• For our readers to understand how writers use language to impact their audience.

Our curriculum and phases:

Our reading curriculum is based on the 2014 national curriculum and is aspirational to all.

Our curriculum is divided into seven key skills:

Developing a pleasure for reading

Recognising word meaning


Understanding author choice




Recognising text structure

How is it taught?

Reading lessons are structured based on the concept of ‘Space learning’, which allows the children to retrieve and build on previously learned knowledge, as well as applying it in new contexts, during every lesson.

Children start by answering 3-6 ‘Retrieval’ questions, which test their knowledge of what they read in the previous lesson. The children are then introduced to the new reading they will be completing in that session, including the definition and meanings, in context, of any unfamiliar vocabulary. The teacher then reads a selection of pages aloud to the class, modelling good expression, followed by the children reading in partners the remainder of the pages for that day. Children then complete ‘Explain’ or ‘Infer’ questions, based on their reading that day, which are supported with modelling from the teacher and independent practice. The session ends with KS1 pupils completing a ‘Prediction’ question, whilst KS2 children complete a ‘Summarise’ task.

This lesson structure is also supported with two ‘quiz’ days, during which children complete a test which is based on a ‘cold text’ (an unseen text) and a chapter quiz, which they mark themselves, based on the reading they have completed that week.

Ways to support your child:

★     Read a wide range of texts regularly with your child at home and question them on what has been read - this will help to increase their reading speed and vocabulary knowledge.

★     Read a range of texts - you don’t have to be limited to written stories, try listening to audiobooks in the car or at bedtime, or read newspapers aimed at children, like ‘First News’.

★     Visit the local library! This will help children to build a love for reading, choosing books they are interested in, and discussing books they have and have not enjoyed.

Future dates and events:

➢    ‘The Book People’ book fairs - held regularly throughout the school year in the school hall.

➢    Story Cafes - held termly in Nursery, as an opportunity for parents to read with their children in an engaging and informal setting within school

➢    Author visits - once a year we are lucky enough to be visited by an author, who shares their tips for being a brilliant writer, and provides us with an engaging storytelling session

Strand: Oracy


-       To develop well-spoken, confident children who will not only gain communication skills for school, but skills that will help them for the rest of their lives.

-       To have clear and consistent expectations of talk in all areas of school.

-       To support other aspects of learning through debate, oral rehearsal, discussion, deliberation and expressing opinions.

Our curriculum and phases:

-       Reception - Year 6:

Hampton Vale Oracy Skills Ladder:

Hampton Vale Oracy Skills Ladder:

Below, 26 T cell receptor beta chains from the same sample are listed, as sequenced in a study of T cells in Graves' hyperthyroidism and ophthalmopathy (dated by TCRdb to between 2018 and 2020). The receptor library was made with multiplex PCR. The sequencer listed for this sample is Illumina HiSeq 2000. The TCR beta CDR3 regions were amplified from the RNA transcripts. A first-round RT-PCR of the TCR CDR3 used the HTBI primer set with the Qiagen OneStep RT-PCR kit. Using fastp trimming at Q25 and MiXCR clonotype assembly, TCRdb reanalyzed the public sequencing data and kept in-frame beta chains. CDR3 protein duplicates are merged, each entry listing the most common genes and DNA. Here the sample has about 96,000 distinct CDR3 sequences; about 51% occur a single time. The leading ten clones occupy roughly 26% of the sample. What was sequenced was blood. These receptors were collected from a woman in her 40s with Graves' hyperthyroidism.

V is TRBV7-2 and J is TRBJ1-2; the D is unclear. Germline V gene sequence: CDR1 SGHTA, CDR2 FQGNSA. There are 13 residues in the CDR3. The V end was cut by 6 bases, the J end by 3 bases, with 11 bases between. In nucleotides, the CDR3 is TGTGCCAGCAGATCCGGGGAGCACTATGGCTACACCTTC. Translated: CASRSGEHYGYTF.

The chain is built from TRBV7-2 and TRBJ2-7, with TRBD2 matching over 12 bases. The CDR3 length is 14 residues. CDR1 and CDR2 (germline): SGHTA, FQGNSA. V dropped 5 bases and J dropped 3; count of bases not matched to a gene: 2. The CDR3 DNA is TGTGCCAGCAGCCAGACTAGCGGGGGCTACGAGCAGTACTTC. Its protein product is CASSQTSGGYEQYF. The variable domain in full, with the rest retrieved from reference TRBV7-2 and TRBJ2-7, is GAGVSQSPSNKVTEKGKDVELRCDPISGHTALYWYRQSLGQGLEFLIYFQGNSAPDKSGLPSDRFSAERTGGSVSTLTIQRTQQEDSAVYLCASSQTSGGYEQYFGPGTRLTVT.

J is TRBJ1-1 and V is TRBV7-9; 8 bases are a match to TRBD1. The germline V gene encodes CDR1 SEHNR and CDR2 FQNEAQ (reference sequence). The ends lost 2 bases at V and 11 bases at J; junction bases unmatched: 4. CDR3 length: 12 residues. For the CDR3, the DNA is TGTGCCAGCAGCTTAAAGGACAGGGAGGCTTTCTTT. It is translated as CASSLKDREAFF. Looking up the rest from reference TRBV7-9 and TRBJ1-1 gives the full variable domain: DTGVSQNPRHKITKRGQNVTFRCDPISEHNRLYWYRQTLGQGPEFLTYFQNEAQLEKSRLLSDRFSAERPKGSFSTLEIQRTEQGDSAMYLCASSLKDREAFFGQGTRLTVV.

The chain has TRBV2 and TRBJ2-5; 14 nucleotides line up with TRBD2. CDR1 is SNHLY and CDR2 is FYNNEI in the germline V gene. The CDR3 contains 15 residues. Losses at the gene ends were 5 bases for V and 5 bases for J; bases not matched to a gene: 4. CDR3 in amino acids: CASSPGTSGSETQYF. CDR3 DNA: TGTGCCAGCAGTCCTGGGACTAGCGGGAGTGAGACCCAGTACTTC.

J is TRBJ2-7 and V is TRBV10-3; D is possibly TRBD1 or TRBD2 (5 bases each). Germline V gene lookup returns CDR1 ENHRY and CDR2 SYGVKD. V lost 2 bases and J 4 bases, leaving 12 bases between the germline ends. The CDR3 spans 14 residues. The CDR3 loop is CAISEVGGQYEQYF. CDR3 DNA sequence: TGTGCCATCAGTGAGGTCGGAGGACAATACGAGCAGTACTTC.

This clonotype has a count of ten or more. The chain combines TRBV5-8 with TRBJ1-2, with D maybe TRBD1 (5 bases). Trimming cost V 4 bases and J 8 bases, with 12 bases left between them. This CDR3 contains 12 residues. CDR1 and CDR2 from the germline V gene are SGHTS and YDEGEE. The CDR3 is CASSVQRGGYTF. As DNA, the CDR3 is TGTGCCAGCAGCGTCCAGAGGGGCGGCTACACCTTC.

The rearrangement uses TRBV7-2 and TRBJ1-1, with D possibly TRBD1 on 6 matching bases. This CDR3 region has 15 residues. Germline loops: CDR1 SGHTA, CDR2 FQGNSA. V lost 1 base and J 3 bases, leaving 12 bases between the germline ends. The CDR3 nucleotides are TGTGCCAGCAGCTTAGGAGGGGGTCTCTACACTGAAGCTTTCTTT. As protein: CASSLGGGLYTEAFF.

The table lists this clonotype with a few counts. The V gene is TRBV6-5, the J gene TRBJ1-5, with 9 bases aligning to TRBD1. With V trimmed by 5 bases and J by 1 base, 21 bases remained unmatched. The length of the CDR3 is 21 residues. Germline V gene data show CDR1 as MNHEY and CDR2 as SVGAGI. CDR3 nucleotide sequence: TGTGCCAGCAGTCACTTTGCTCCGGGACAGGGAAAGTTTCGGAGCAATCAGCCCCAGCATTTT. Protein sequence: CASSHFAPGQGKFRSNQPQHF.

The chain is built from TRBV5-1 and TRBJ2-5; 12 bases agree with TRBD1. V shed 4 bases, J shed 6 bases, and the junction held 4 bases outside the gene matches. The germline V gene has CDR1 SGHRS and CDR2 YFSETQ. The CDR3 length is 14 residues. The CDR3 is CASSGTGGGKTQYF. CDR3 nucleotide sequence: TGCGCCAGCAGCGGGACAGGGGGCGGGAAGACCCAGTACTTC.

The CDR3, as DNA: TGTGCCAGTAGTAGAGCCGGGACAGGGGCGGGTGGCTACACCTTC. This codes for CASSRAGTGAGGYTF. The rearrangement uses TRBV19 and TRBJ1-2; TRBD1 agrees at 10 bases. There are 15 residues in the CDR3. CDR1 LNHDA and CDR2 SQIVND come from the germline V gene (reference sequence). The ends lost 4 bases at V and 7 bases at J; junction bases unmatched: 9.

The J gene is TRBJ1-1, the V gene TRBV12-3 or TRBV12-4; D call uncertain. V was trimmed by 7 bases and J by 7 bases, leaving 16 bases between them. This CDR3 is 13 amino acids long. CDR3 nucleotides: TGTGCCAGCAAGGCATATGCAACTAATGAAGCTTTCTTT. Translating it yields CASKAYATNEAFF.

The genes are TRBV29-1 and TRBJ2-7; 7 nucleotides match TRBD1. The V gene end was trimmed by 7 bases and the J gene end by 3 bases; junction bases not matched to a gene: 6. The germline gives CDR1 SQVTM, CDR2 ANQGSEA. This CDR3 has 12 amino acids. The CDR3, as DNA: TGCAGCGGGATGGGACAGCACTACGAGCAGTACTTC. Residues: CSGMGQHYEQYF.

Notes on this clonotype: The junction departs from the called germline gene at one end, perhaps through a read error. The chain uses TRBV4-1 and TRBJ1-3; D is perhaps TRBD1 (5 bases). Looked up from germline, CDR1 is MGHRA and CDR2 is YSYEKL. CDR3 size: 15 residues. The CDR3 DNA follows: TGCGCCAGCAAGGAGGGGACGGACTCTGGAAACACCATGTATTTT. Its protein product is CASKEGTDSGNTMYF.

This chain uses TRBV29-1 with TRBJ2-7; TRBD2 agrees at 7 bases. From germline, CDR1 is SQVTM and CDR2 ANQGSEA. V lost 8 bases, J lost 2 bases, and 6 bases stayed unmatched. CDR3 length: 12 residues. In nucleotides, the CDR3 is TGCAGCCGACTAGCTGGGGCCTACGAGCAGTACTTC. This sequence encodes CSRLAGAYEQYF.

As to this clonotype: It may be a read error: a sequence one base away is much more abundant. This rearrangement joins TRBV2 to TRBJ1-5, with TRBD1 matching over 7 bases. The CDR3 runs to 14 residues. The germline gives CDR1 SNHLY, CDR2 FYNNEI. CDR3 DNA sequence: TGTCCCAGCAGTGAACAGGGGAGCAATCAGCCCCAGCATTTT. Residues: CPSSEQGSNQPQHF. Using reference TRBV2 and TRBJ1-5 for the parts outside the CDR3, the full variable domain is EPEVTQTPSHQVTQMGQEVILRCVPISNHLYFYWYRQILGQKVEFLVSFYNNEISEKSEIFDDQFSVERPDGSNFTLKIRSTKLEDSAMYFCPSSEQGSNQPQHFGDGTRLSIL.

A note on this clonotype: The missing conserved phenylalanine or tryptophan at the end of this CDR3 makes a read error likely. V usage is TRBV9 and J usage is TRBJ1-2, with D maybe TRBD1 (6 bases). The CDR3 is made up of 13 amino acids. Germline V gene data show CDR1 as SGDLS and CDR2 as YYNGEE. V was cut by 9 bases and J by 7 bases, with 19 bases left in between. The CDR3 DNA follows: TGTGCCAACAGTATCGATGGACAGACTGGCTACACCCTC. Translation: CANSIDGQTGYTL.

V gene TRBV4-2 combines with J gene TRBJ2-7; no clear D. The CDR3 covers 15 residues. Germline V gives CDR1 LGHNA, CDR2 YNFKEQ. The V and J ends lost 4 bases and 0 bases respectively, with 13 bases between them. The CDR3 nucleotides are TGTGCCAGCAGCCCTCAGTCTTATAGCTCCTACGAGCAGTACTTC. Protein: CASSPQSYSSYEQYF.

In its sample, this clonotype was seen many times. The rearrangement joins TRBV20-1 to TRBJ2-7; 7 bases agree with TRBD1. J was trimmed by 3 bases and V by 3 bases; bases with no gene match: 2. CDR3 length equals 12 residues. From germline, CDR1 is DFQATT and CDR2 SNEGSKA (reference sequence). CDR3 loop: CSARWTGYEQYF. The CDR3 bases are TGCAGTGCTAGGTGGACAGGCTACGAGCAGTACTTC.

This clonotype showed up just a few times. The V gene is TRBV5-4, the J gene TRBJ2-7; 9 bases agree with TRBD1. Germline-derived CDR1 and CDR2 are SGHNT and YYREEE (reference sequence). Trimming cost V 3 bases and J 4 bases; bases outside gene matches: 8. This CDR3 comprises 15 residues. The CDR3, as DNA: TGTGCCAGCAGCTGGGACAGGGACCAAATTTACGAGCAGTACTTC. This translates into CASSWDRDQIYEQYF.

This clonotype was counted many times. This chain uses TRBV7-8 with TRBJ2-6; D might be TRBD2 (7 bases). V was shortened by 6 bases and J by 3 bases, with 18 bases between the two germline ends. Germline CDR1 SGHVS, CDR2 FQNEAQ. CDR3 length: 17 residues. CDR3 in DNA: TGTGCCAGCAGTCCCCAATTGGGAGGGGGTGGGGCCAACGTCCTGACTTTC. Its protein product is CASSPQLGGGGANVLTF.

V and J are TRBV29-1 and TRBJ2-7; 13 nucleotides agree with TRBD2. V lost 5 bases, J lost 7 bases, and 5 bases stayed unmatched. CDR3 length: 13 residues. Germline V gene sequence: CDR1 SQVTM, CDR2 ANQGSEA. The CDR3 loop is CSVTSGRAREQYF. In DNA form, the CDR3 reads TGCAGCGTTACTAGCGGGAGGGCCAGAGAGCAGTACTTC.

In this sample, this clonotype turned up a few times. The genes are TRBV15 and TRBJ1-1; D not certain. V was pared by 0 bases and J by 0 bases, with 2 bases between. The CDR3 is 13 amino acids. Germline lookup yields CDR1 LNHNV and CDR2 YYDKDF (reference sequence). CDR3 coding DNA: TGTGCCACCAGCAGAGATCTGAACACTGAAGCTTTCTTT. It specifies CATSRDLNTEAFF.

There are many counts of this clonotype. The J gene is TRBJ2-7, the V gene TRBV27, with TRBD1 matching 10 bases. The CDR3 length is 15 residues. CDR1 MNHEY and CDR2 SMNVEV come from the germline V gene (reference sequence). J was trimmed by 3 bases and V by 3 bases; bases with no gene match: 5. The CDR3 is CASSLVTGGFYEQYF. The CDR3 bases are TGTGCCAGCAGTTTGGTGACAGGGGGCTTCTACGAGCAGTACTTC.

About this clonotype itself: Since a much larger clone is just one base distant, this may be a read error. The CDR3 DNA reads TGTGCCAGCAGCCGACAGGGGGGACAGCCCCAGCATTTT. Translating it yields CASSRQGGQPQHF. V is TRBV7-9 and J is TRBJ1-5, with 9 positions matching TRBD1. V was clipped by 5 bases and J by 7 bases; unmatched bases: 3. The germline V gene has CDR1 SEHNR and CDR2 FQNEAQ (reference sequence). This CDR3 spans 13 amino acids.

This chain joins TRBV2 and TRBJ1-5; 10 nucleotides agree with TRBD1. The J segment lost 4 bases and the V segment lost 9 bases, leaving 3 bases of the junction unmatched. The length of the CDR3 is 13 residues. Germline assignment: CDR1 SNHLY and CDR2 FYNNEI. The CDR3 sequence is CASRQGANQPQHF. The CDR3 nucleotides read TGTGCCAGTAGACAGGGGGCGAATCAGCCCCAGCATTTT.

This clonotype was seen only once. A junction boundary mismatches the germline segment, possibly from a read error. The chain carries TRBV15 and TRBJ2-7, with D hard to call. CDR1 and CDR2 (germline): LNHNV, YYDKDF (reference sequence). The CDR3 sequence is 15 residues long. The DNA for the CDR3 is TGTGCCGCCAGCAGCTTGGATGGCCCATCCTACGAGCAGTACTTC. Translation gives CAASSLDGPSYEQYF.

Ways to support your child:

★     Modelling correctly spoken English at home and encouraging children to do the same. If they make a spoken mistake, for example saying ‘I gone to the shops’ instead of ‘I went to the shops’, model how to say this correctly.

★     Encourage children to follow Hampton Vale’s expectation of talk when outside of school.

Strand: Phonics


  • To develop accuracy in the decoding of words.
  • To ensure children are spotting digraphs and trigraphs before segmenting and blending a word.
  • To develop accurate and fluent reading through the teaching of engaging phonics teaching and activities.

Our curriculum and phases:

At Hampton Vale we learn phonics through real stories. We believe that learning sounds through stories not only supports the development of reading, but also nurtures a love for reading from a young age. Each grapheme is taught through a story that links to the phoneme it makes and it is teamed with a ‘caption action’ that helps the children remember the phoneme.

The teaching of phonics develops through ‘phases’. In Nursery and Reception the children are exposed to Phase 2 sounds. These are single graphemes that make a sound.

Phase 2 graphemes:

In Reception and Year 1 the children are introduced to Phase 3 sounds that consist of digraphs (one sound made up of 2 letters) and trigraphs (one sound made up of 3 letters).

Phase 3 graphemes:

In Year 1 and after Phase 3 the children learn alternative graphemes for a sound, these sounds are called Phase 5.

Phase 5 graphemes:

Through all phases children are taught to add zips and buttons to words to support the segmenting of words. The children then use their phoneme fingers to segment and blend the sounds together.

Within each of the phases are also high frequency words that are taught. They are split up into tricky troll words and fairy words. Tricky troll words are words that are not decodable and we just have to learn how to read and spell them. Fairy words are decodable words that we can use our skills of segmenting and blending to help us read and spell them, however, children should learn how to read fairy words as a whole.

Tricky word example:                                                 Fairy word example:


Ways to support your child:

★     Modelling segmenting and blending a word.

★     Practising the sound of the week- writing and reading it.

★     Reading and writing high frequency words (tricky troll and fairy words) little and often.